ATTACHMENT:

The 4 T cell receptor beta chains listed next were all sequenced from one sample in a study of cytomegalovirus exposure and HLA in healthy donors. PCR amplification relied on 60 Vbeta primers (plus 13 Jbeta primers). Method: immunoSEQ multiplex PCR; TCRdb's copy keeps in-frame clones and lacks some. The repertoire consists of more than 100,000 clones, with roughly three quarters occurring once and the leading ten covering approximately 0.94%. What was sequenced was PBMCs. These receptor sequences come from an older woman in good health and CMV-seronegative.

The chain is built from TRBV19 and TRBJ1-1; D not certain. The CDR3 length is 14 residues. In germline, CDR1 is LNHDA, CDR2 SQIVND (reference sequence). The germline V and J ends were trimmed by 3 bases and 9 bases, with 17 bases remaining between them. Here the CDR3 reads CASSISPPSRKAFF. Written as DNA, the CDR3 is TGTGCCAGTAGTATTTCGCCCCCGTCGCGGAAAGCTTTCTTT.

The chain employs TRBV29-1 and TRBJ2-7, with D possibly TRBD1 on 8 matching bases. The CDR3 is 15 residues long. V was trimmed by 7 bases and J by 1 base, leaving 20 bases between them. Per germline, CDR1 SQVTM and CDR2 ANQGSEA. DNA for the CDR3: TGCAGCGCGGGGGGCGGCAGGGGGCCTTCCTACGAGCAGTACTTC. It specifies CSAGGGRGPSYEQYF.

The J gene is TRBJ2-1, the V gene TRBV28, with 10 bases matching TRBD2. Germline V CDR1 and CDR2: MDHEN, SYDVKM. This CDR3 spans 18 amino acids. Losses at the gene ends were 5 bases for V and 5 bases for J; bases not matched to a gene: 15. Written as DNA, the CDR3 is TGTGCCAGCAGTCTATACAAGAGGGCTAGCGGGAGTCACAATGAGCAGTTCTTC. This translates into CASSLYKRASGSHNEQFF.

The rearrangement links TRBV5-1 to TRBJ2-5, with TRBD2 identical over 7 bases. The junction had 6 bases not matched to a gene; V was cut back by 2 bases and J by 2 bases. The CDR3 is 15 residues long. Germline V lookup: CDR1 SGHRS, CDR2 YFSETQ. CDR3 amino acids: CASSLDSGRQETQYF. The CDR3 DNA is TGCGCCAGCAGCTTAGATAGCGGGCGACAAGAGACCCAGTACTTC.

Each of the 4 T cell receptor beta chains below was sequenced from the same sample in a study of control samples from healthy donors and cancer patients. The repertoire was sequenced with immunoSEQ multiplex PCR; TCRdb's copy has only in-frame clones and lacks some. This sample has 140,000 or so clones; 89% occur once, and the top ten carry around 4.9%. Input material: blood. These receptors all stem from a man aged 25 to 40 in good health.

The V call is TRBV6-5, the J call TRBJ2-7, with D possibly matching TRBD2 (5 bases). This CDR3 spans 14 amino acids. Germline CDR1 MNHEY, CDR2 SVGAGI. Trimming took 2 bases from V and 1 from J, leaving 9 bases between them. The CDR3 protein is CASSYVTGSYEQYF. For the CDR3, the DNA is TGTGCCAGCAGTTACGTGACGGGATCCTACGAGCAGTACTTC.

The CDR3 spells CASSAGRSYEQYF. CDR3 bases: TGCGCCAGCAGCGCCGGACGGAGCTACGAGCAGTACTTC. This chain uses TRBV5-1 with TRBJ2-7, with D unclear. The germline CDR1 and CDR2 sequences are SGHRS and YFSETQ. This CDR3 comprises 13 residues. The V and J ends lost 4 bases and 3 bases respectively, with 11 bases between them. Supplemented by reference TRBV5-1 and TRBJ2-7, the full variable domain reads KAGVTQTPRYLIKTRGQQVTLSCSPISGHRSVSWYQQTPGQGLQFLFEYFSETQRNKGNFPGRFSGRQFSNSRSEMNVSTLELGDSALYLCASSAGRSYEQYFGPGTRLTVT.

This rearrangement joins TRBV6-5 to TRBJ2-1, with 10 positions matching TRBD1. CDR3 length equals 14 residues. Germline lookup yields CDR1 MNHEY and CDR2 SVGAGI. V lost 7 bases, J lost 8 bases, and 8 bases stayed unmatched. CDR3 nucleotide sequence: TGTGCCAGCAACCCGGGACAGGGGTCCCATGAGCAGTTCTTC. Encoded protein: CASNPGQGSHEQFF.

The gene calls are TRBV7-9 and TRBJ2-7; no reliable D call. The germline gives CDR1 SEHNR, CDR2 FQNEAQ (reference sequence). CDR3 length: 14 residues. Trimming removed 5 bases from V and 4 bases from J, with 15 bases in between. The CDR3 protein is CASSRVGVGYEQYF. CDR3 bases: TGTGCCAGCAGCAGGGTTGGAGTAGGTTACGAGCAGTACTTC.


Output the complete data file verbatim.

The 4 T cell receptor beta chains listed next were all sequenced from one sample in a study of cytomegalovirus exposure and HLA in healthy donors. PCR amplification relied on 60 Vbeta primers (plus 13 Jbeta primers). Method: immunoSEQ multiplex PCR; TCRdb's copy keeps in-frame clones and lacks some. The repertoire consists of more than 100,000 clones, with roughly three quarters occurring once and the leading ten covering approximately 0.94%. What was sequenced was PBMCs. These receptor sequences come from an older woman in good health and CMV-seronegative.

The chain is built from TRBV19 and TRBJ1-1; D not certain. The CDR3 length is 14 residues. In germline, CDR1 is LNHDA, CDR2 SQIVND (reference sequence). The germline V and J ends were trimmed by 3 bases and 9 bases, with 17 bases remaining between them. Here the CDR3 reads CASSISPPSRKAFF. Written as DNA, the CDR3 is TGTGCCAGTAGTATTTCGCCCCCGTCGCGGAAAGCTTTCTTT.

The chain employs TRBV29-1 and TRBJ2-7, with D possibly TRBD1 on 8 matching bases. The CDR3 is 15 residues long. V was trimmed by 7 bases and J by 1 base, leaving 20 bases between them. Per germline, CDR1 SQVTM and CDR2 ANQGSEA. DNA for the CDR3: TGCAGCGCGGGGGGCGGCAGGGGGCCTTCCTACGAGCAGTACTTC. It specifies CSAGGGRGPSYEQYF.

The J gene is TRBJ2-1, the V gene TRBV28, with 10 bases matching TRBD2. Germline V CDR1 and CDR2: MDHEN, SYDVKM. This CDR3 spans 18 amino acids. Losses at the gene ends were 5 bases for V and 5 bases for J; bases not matched to a gene: 15. Written as DNA, the CDR3 is TGTGCCAGCAGTCTATACAAGAGGGCTAGCGGGAGTCACAATGAGCAGTTCTTC. This translates into CASSLYKRASGSHNEQFF.

The rearrangement links TRBV5-1 to TRBJ2-5, with TRBD2 identical over 7 bases. The junction had 6 bases not matched to a gene; V was cut back by 2 bases and J by 2 bases. The CDR3 is 15 residues long. Germline V lookup: CDR1 SGHRS, CDR2 YFSETQ. CDR3 amino acids: CASSLDSGRQETQYF. The CDR3 DNA is TGCGCCAGCAGCTTAGATAGCGGGCGACAAGAGACCCAGTACTTC.

Each of the 4 T cell receptor beta chains below was sequenced from the same sample in a study of control samples from healthy donors and cancer patients. The repertoire was sequenced with immunoSEQ multiplex PCR; TCRdb's copy has only in-frame clones and lacks some. This sample has 140,000 or so clones; 89% occur once, and the top ten carry around 4.9%. Input material: blood. These receptors all stem from a man aged 25 to 40 in good health.

The V call is TRBV6-5, the J call TRBJ2-7, with D possibly matching TRBD2 (5 bases). This CDR3 spans 14 amino acids. Germline CDR1 MNHEY, CDR2 SVGAGI. Trimming took 2 bases from V and 1 from J, leaving 9 bases between them. The CDR3 protein is CASSYVTGSYEQYF. For the CDR3, the DNA is TGTGCCAGCAGTTACGTGACGGGATCCTACGAGCAGTACTTC.

The CDR3 spells CASSAGRSYEQYF. CDR3 bases: TGCGCCAGCAGCGCCGGACGGAGCTACGAGCAGTACTTC. This chain uses TRBV5-1 with TRBJ2-7, with D unclear. The germline CDR1 and CDR2 sequences are SGHRS and YFSETQ. This CDR3 comprises 13 residues. The V and J ends lost 4 bases and 3 bases respectively, with 11 bases between them. Supplemented by reference TRBV5-1 and TRBJ2-7, the full variable domain reads KAGVTQTPRYLIKTRGQQVTLSCSPISGHRSVSWYQQTPGQGLQFLFEYFSETQRNKGNFPGRFSGRQFSNSRSEMNVSTLELGDSALYLCASSAGRSYEQYFGPGTRLTVT.

This rearrangement joins TRBV6-5 to TRBJ2-1, with 10 positions matching TRBD1. CDR3 length equals 14 residues. Germline lookup yields CDR1 MNHEY and CDR2 SVGAGI. V lost 7 bases, J lost 8 bases, and 8 bases stayed unmatched. CDR3 nucleotide sequence: TGTGCCAGCAACCCGGGACAGGGGTCCCATGAGCAGTTCTTC. Encoded protein: CASNPGQGSHEQFF.

The gene calls are TRBV7-9 and TRBJ2-7; no reliable D call. The germline gives CDR1 SEHNR, CDR2 FQNEAQ (reference sequence). CDR3 length: 14 residues. Trimming removed 5 bases from V and 4 bases from J, with 15 bases in between. The CDR3 protein is CASSRVGVGYEQYF. CDR3 bases: TGTGCCAGCAGCAGGGTTGGAGTAGGTTACGAGCAGTACTTC.